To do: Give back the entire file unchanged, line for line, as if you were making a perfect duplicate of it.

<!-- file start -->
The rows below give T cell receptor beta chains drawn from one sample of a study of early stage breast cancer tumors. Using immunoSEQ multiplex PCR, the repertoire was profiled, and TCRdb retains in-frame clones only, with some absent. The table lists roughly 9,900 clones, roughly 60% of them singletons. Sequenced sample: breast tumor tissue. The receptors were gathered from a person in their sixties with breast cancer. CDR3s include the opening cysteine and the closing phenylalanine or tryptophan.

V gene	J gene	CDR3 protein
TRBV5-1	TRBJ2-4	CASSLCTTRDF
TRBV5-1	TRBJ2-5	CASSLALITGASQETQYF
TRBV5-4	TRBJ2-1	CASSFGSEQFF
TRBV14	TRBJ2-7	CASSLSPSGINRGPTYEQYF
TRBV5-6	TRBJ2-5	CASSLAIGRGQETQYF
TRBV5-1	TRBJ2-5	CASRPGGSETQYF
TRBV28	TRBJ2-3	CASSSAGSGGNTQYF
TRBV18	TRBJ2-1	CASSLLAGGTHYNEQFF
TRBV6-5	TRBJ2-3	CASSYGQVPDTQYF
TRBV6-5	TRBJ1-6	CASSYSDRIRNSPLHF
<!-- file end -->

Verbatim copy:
The rows below give T cell receptor beta chains drawn from one sample of a study of early stage breast cancer tumors. Using immunoSEQ multiplex PCR, the repertoire was profiled, and TCRdb retains in-frame clones only, with some absent. The table lists roughly 9,900 clones, roughly 60% of them singletons. Sequenced sample: breast tumor tissue. The receptors were gathered from a person in their sixties with breast cancer. CDR3s include the opening cysteine and the closing phenylalanine or tryptophan.

V gene	J gene	CDR3 protein
TRBV5-1	TRBJ2-4	CASSLCTTRDF
TRBV5-1	TRBJ2-5	CASSLALITGASQETQYF
TRBV5-4	TRBJ2-1	CASSFGSEQFF
TRBV14	TRBJ2-7	CASSLSPSGINRGPTYEQYF
TRBV5-6	TRBJ2-5	CASSLAIGRGQETQYF
TRBV5-1	TRBJ2-5	CASRPGGSETQYF
TRBV28	TRBJ2-3	CASSSAGSGGNTQYF
TRBV18	TRBJ2-1	CASSLLAGGTHYNEQFF
TRBV6-5	TRBJ2-3	CASSYGQVPDTQYF
TRBV6-5	TRBJ1-6	CASSYSDRIRNSPLHF